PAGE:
A couple of AA stalwarts attended the AST meeting last night and since we didn’t get back until late, this brief résumé will serve to start debate rather than be a detailed deconstruction of the proceedings.
First let me say that the attendees were (at least those who spoke) level headed and articulate – but there was plenty of disagreement all the same. The AST is an effective vehicle for access to the club and we are very lucky that we have a CEO in Ivan Gazidis who gives his time to attend open forums as well as having regular private meetings to discuss particular issues (one is taking place this Friday).
I doubt many other CEO’s of top clubs would be so obliging. For this I have to applaud IG. He does not have an easy job having to juggle the conflicting factions of the business – an absentee owner who will not invest, an entrenched Board in dire need of new blood and a manager who is both brilliant and intransigent.
As far as the meeting itself is concerned, there wasn’t a single point made by the presenters or those who spoke that hasn’t been made many times on here over the last few years.
A lot of discussion early on was over the results of their annual survey. I know some supporters suspect that the AST adopt an anti-Wenger stance but this was dispelled by the response to the question asking whether AW should remain as manager which showed 77% in support of Arsène Wenger.
Amongst the many topics discussed, there were two main points that received general agreement at the meeting but that some on here will probably take issue with, and I would like these to form the basis for today’s discussion.
1. It is ridiculous that the Board refuse to meet with Red and White Holdings. Apparently neither Usmanov or his partner Farhad Bashiri have ever been invited into the Boardroom to discuss there intentions as major shareholders. They have never been invited into the Directors box to watch a game (he is currrently purchasing his third private box) or entertained in any way by the Board. They own nearly 1/3 of the club and yet are completely ostracised and this simply would not happen in any other sphere of business. Some kind of dialogue should take place to see if R&W Holdings can contribute to the success of the club whilst still maintaining a self-sustaining business model.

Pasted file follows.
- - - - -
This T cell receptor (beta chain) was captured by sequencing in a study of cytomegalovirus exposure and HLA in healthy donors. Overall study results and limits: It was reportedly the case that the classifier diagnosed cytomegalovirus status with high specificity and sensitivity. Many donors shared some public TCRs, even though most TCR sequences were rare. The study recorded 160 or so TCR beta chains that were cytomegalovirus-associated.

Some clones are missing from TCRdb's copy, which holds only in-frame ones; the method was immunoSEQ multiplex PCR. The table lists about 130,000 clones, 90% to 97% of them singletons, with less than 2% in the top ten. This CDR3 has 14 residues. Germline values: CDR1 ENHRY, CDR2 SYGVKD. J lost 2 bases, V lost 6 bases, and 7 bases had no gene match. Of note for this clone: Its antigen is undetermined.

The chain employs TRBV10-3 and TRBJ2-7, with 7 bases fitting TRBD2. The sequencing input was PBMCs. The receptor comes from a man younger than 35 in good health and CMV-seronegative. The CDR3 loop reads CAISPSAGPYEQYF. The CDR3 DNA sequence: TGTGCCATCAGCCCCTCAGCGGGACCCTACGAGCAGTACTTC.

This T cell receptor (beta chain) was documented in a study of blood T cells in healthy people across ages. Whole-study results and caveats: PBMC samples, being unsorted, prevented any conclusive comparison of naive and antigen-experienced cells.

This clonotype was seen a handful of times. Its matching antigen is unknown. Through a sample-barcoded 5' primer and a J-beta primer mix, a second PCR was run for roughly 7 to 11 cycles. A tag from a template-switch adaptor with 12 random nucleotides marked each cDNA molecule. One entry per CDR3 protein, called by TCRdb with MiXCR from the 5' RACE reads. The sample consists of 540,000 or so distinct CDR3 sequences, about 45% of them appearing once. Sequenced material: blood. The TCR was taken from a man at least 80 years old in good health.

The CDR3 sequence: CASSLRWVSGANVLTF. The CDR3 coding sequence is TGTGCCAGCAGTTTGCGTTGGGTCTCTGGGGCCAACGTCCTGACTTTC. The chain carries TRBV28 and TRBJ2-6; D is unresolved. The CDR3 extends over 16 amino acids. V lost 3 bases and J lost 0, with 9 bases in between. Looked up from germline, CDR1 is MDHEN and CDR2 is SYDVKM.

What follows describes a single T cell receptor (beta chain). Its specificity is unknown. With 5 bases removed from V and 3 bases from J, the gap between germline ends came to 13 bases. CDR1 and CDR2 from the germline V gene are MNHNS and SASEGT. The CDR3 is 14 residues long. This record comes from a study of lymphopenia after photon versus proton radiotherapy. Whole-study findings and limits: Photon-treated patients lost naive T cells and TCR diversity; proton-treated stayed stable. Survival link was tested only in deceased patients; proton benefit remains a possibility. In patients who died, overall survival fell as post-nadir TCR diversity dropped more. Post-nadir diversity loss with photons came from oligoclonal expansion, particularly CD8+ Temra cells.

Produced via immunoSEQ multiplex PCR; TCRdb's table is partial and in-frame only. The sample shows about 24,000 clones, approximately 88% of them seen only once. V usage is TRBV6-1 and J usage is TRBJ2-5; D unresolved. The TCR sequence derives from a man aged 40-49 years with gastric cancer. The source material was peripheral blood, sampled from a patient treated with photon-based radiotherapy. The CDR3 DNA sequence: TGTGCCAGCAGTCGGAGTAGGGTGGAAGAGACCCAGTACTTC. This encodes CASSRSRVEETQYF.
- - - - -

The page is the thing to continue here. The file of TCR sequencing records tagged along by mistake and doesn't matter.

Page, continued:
2. The ownership together with the Board are hiding behind FFP simply because they can, and because self-sustainability has been our business model since since moving to the new stadium.
The meeting was attended by accountants, solicitors and people who understand contract law and the belief is that we could be more aggressive in our approach and still comply with FFP.
It was said that the true impact of FFP (if any), extra income from TV rights and the renegotiation of big sponsorship deals are all about 2 years away and the club basically chooses to take the risk of falling out of the top four rather than raise funds to invest in the squad.
The club runs at about a £15m loss annually and this deficit is made up by the profit from the sale of players. There is also a buffer of £30-40m from the sale of players in recent years that is held back in case the club fail to qualify for the CL one season. The feeling was that this money could be invested in the team as the club are likely to be about £70m better off come the 2014/15 season.
FFP is a UEFA policy of some 72 pages and much is left to interpretation and could be easy prey to top lawyers but it does seem already to be affecting the behaviour of clubs although oddly it is the smaller clubs that are likely to be affected the most. Man City were very astute in doing big player deals before the start of the system and continue to exploit it intelligently. Arsenal in contrast appear to be living in the hope that it actually achieves its goals – the general view at the meeting was sceptical that this would actually be the case.
Written by Rasp